None of the 295 Rohingya families the authorities interviewed so far for repatriation showed up on Thursday for going back to Rakhine in Myanmar they left nearly two years ago amid state-sponsored atrocities.
‘None of the 295 families we interviewed for return showed up to go to Rakhine,’ refugee relief and repatriation commissioner Mohammad Abul Kalam said at a press briefing in Cox’s Bazar on Thursday afternoon.
The process of assessing voluntariness of Rohingyas for return would, however, continue, he said, adding, ‘if anyone agrees to go back to their homeland, we’ll transfer them. The process of repatriation would be voluntary.’
Authorities in Cox’s Bazar kept buses and trucks waiting for carrying prospective willing returnees to Ghumdhum border posts for handing over them to the UNHCR and Myanmar authorities in Rakhine. But none of the Rohingya families came to avail the opportunity.
Badrul Islam, a Rohingya camp leader at Salbagan in Teknaf, said that they would not go back to Myanmar without ensuring citizenship, ethnic identity as Rohingya, security and safety.
Two officials of the Chinese embassy and an official of the Myanmar embassy in Dhaka, too, visited Rohingya camps in Cox’s Bazar.
‘We are here to observe the process of repatriation,’ Chinese embassy director Zheng Tianzhuo said replying to question of journalists.
Foreign minister AK Abdul Momen said that Myanmar created the crisis. ‘Now they must earn trust of the Rohingya families for a sustainable repatriation.’
When asked about the demands placed by the Rohingya people, he said that they (Rohingyas) should settle the matter of citizenship with their government upon their return in Rakhine.
The Bangladesh government would continue to make efforts for ensuring their safe, dignified and sustainable return, he added.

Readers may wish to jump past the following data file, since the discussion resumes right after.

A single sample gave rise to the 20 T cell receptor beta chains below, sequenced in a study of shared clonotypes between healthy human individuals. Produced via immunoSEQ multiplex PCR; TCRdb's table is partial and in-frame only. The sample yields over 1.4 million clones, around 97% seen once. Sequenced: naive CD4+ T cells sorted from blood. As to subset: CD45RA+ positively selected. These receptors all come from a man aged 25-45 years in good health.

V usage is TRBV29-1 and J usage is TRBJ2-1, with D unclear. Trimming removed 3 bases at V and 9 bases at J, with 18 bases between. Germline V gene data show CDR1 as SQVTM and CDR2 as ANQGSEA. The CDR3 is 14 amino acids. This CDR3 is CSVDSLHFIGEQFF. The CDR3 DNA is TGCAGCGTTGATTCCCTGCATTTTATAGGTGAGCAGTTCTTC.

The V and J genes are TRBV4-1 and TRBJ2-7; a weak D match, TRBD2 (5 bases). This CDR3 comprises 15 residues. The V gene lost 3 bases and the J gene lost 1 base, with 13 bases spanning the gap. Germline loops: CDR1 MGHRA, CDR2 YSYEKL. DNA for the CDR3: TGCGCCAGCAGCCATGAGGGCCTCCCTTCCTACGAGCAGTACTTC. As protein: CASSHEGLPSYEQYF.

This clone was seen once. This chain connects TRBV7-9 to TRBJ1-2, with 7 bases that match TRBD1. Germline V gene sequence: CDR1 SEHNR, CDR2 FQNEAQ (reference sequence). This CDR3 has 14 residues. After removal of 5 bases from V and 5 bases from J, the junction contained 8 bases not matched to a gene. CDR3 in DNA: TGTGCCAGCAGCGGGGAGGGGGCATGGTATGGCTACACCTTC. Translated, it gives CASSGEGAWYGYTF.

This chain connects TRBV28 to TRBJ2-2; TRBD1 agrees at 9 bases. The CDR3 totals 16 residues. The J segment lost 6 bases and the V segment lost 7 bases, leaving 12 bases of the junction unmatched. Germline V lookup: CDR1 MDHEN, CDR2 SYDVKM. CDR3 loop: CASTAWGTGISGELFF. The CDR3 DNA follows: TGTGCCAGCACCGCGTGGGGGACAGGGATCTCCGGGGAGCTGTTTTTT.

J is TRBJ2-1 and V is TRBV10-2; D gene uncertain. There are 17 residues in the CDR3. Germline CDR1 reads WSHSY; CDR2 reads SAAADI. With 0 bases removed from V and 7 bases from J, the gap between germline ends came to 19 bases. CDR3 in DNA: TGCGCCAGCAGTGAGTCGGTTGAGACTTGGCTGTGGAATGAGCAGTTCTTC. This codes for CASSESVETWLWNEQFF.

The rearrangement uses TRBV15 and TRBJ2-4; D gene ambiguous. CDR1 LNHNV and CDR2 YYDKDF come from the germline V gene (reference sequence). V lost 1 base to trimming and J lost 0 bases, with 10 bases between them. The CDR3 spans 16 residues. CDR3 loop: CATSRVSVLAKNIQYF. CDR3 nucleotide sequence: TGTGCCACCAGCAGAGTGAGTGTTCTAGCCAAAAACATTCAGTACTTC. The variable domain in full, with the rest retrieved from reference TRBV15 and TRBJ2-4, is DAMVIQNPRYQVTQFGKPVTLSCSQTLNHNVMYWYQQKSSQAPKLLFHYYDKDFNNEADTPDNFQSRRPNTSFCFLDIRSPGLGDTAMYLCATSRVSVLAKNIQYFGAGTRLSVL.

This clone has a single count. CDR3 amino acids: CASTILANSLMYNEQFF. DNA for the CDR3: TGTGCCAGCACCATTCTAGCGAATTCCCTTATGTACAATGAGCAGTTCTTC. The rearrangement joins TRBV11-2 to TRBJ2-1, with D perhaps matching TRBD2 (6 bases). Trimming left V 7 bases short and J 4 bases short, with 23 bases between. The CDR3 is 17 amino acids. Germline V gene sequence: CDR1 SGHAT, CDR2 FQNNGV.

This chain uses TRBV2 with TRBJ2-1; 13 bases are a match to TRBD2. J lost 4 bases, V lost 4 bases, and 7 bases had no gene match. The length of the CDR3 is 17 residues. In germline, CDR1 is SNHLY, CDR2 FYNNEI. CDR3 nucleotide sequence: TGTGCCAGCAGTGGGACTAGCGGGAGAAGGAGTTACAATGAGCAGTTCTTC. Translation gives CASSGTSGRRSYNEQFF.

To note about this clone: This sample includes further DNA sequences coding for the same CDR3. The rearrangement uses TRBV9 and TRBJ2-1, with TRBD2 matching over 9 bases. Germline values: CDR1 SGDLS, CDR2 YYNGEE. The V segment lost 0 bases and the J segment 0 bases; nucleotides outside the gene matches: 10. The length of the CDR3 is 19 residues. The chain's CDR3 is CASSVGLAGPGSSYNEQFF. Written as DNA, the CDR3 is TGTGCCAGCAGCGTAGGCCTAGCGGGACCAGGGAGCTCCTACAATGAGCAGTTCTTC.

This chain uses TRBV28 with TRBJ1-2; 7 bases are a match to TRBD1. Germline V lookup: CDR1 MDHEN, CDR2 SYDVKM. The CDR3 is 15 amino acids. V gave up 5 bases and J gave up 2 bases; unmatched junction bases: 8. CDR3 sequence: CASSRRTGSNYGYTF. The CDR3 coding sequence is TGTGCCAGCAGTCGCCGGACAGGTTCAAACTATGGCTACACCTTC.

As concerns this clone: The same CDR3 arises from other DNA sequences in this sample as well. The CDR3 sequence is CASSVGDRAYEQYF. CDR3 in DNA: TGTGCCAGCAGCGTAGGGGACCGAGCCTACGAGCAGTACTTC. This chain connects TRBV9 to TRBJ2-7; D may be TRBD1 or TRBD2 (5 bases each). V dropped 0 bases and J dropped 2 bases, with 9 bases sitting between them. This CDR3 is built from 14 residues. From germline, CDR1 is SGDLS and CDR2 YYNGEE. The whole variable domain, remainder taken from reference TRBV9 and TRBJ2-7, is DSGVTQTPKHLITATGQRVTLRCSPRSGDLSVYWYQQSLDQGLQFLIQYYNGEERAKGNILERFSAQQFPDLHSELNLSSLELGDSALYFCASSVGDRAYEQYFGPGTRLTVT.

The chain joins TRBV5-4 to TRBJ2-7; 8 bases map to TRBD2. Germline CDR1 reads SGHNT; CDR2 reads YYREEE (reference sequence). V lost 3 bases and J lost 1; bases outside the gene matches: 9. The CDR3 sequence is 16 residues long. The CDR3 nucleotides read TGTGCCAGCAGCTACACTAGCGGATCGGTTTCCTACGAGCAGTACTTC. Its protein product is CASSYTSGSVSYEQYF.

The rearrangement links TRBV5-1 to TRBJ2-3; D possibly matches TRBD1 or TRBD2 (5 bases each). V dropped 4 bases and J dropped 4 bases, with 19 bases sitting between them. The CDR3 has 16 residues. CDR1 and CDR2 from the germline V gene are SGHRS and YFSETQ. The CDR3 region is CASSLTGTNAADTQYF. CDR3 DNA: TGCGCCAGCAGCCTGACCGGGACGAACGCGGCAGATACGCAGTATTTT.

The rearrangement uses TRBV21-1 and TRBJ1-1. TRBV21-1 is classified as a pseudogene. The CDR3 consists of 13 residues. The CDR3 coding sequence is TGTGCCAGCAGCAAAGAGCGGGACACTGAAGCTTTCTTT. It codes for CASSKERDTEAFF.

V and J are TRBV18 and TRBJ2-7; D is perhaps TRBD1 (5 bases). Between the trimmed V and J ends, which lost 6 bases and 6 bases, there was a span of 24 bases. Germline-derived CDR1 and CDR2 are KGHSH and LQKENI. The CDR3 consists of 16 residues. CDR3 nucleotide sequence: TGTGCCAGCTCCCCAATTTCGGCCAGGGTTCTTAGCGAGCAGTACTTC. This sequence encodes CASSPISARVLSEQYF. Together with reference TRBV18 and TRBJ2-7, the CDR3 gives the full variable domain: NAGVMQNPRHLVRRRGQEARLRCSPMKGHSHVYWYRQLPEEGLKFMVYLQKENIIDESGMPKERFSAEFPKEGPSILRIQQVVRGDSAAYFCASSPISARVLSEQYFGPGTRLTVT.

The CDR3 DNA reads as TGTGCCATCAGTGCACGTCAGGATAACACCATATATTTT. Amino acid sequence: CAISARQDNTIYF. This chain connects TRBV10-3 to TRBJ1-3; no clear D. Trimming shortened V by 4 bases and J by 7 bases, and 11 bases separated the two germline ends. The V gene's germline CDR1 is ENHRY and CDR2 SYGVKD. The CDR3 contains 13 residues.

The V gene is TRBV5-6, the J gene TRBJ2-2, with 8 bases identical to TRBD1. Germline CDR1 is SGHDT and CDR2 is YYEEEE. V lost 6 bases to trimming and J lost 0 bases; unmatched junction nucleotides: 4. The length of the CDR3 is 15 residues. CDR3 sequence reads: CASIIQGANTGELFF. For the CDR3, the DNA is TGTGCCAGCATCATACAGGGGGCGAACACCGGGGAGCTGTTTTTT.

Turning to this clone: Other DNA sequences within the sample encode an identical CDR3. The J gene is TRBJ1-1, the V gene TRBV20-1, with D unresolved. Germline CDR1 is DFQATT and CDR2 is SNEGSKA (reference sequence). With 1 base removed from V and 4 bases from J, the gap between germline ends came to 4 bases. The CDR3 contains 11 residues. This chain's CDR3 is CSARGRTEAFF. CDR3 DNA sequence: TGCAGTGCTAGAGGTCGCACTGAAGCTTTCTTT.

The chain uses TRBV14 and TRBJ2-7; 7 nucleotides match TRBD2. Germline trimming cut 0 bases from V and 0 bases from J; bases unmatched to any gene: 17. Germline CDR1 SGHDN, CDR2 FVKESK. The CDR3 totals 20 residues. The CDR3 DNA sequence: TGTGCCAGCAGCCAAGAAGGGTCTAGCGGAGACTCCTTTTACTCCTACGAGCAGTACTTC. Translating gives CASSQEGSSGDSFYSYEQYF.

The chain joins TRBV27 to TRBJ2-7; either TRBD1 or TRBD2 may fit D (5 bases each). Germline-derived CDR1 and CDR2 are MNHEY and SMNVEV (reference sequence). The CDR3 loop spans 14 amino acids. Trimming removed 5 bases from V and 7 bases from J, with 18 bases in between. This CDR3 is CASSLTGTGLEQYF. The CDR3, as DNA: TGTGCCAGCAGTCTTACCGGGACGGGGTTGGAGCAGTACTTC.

UNHCR on Thursday said in a statement that it was assisting the Bangladesh government in surveying about 3,450 Rohingya refugees on whether they wish to return to Myanmar and to confirm the voluntariness of any individual decision to do so.
‘So far, none of those interviewed has indicated willingness to repatriate at this time,’ UNHCR said, adding that it would continue to assist the Bangladesh government in this process to ensure that all those cleared for return have been interviewed.
Many Rohingyas stated that they hoped to go back home to Myanmar as soon as conditions allowed and that assurances regarding their citizenship status, freedom of movement, and security in Myanmar could be provided, UNHCR added.
Voluntariness of the prospective Rohingya people belonging to some 1,038 Rohingya families is being assessed to ascertain whether they wanted to return to Rakhine or not.
More than 7,00,000 Rohingyas, mostly women, children and aged people, entered Bangladesh after fleeing unbridled murder, arson and rape during ‘security operations’ by the Myanmar military in Rakhine, what the United Nations denounced as ethnic cleansing and genocide, beginning from August 25, 2017.
The latest Rohingya influx took the number of undocumented Myanmar nationals and registered refugees from that country in Bangladesh to about 11,16,000, according to estimates by UN agencies and Bangladesh foreign ministry.
The first attempt for repatriation had failed on 15 November 2018 as none expressed their intent to go back to Rakhine.
The parliamentary standing committee on foreign ministry on Thursday asked the ministry to make arrangements for visit of the committee members to Singapore and Thailand to discuss the Rohingya issues. The committee made the request in a meeting with its chairman Muhammad Faruk Khan in the chair.
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